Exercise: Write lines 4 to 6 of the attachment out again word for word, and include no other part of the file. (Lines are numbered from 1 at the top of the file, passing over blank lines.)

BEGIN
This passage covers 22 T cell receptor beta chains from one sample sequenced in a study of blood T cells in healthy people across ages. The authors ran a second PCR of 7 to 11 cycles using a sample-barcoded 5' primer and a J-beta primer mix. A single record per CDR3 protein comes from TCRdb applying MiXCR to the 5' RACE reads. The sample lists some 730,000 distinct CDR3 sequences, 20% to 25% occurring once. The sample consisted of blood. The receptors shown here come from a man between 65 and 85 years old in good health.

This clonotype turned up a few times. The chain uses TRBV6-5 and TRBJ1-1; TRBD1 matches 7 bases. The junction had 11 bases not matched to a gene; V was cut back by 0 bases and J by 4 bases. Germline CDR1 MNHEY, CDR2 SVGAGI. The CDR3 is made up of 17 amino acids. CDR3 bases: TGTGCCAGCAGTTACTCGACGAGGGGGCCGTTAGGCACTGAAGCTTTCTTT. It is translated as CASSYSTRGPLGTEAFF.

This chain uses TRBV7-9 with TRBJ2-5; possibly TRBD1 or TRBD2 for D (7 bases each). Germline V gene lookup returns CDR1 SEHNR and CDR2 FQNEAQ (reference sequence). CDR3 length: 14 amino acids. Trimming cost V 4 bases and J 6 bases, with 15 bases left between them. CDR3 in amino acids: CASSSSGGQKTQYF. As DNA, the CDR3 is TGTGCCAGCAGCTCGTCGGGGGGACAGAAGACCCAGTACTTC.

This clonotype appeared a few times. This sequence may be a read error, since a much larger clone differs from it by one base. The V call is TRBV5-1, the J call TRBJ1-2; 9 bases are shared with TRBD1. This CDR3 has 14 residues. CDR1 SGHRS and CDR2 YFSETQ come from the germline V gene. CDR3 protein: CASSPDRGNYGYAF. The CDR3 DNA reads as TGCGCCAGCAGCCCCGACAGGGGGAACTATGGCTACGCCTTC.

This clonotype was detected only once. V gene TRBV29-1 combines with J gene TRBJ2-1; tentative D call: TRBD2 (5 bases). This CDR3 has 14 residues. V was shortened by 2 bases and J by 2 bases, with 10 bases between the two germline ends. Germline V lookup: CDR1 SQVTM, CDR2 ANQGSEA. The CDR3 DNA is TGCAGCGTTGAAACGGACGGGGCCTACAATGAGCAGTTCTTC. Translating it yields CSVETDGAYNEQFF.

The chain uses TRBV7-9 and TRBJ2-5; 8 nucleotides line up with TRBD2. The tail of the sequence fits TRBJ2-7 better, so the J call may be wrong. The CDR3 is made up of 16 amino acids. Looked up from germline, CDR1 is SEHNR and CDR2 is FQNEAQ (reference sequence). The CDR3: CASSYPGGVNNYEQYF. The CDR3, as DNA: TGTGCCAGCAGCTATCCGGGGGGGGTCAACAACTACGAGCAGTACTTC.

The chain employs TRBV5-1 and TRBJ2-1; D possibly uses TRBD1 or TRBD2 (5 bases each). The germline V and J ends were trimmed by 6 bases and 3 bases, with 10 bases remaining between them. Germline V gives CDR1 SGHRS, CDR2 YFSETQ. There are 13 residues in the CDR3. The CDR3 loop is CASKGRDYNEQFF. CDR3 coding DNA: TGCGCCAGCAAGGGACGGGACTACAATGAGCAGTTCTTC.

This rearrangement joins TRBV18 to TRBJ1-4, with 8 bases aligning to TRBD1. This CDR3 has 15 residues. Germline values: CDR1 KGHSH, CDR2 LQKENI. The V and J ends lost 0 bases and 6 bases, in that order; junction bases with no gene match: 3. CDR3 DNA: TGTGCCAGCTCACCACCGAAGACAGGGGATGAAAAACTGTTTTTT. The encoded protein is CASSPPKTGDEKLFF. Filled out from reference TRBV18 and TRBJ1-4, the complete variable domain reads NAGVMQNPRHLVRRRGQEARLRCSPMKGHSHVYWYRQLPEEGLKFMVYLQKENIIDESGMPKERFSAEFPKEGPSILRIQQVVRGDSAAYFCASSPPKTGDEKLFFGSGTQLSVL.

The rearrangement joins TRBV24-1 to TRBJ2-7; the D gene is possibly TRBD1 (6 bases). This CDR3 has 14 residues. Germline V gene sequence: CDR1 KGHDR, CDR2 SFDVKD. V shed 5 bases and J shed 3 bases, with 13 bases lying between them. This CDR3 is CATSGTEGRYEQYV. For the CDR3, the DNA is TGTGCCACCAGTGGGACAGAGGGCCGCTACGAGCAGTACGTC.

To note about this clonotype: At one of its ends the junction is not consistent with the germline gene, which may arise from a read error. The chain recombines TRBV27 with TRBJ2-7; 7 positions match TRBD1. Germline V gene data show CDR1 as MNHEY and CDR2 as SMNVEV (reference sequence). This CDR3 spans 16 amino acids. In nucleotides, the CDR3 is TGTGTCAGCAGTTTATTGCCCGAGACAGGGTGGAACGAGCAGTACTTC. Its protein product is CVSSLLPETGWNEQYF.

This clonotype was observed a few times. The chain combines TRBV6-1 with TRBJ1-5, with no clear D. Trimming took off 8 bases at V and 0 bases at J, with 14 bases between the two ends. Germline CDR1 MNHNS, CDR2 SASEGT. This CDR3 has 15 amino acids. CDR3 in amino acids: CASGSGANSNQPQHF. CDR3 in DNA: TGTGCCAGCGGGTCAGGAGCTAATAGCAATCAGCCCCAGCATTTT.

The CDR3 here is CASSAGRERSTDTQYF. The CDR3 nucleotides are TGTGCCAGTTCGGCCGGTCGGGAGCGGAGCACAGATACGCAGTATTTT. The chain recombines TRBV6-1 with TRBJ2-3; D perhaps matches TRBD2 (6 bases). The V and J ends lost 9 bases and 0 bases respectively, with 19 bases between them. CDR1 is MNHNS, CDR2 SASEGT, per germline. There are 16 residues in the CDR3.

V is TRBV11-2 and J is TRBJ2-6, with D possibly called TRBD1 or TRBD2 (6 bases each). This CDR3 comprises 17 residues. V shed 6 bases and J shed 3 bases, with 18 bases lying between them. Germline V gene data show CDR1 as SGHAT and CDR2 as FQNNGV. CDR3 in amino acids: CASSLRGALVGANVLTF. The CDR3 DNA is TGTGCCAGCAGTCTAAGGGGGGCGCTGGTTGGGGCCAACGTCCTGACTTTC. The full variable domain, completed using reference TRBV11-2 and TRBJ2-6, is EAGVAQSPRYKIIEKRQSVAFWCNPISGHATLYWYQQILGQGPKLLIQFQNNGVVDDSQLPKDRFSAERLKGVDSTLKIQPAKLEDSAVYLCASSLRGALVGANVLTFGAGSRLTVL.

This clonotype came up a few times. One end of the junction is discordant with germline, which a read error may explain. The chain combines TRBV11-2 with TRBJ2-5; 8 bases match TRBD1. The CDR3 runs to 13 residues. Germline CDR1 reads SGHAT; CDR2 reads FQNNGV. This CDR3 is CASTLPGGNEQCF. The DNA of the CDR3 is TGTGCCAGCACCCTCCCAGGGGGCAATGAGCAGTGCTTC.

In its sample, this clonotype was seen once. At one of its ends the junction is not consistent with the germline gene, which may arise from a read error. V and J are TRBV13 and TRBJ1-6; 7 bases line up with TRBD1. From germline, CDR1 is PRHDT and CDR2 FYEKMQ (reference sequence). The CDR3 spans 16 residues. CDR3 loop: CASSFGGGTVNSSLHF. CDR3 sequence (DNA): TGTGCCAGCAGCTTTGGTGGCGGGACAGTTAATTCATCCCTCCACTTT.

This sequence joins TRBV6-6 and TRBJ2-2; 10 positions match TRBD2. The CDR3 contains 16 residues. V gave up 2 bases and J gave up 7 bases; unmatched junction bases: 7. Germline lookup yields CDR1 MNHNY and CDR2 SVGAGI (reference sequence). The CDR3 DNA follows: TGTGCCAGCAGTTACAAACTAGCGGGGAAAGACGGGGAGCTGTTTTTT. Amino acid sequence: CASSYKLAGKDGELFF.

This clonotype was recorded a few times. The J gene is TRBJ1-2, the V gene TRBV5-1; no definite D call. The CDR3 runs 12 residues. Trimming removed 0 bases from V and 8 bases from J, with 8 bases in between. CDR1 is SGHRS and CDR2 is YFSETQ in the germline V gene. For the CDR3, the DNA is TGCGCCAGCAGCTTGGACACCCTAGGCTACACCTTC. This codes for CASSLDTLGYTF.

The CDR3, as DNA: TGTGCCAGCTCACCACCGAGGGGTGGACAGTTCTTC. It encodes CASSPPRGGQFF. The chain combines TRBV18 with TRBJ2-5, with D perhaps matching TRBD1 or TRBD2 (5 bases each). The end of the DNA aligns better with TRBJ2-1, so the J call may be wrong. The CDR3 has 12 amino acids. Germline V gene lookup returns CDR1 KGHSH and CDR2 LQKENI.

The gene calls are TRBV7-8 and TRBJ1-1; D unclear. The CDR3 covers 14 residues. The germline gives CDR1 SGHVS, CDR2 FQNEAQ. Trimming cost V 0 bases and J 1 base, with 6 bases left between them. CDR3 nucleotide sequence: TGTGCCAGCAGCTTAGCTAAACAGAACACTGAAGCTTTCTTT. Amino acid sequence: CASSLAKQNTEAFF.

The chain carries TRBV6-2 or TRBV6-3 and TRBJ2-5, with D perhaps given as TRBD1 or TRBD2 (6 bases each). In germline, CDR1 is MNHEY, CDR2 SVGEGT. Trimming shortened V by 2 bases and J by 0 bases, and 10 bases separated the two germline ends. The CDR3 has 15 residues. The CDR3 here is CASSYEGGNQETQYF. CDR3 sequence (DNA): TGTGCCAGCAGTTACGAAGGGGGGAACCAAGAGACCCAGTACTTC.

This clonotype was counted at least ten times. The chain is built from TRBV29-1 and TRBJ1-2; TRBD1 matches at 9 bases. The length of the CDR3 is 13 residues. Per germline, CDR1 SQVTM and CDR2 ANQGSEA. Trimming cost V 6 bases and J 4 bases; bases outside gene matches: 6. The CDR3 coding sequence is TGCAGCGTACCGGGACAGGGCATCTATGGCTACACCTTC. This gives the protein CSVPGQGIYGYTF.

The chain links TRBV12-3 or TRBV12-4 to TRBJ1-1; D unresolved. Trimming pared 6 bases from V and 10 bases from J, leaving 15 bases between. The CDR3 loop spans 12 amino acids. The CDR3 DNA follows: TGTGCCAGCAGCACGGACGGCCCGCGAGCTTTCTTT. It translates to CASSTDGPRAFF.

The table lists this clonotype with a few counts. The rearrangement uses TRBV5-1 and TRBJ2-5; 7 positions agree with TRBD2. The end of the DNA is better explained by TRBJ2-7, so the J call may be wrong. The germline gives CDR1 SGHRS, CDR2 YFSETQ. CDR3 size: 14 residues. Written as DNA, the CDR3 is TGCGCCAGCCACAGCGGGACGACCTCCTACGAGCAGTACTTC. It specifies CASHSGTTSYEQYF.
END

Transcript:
This clonotype appeared a few times. This sequence may be a read error, since a much larger clone differs from it by one base. The V call is TRBV5-1, the J call TRBJ1-2; 9 bases are shared with TRBD1. This CDR3 has 14 residues. CDR1 SGHRS and CDR2 YFSETQ come from the germline V gene. CDR3 protein: CASSPDRGNYGYAF. The CDR3 DNA reads as TGCGCCAGCAGCCCCGACAGGGGGAACTATGGCTACGCCTTC.

This clonotype was detected only once. V gene TRBV29-1 combines with J gene TRBJ2-1; tentative D call: TRBD2 (5 bases). This CDR3 has 14 residues. V was shortened by 2 bases and J by 2 bases, with 10 bases between the two germline ends. Germline V lookup: CDR1 SQVTM, CDR2 ANQGSEA. The CDR3 DNA is TGCAGCGTTGAAACGGACGGGGCCTACAATGAGCAGTTCTTC. Translating it yields CSVETDGAYNEQFF.

The chain uses TRBV7-9 and TRBJ2-5; 8 nucleotides line up with TRBD2. The tail of the sequence fits TRBJ2-7 better, so the J call may be wrong. The CDR3 is made up of 16 amino acids. Looked up from germline, CDR1 is SEHNR and CDR2 is FQNEAQ (reference sequence). The CDR3: CASSYPGGVNNYEQYF. The CDR3, as DNA: TGTGCCAGCAGCTATCCGGGGGGGGTCAACAACTACGAGCAGTACTTC.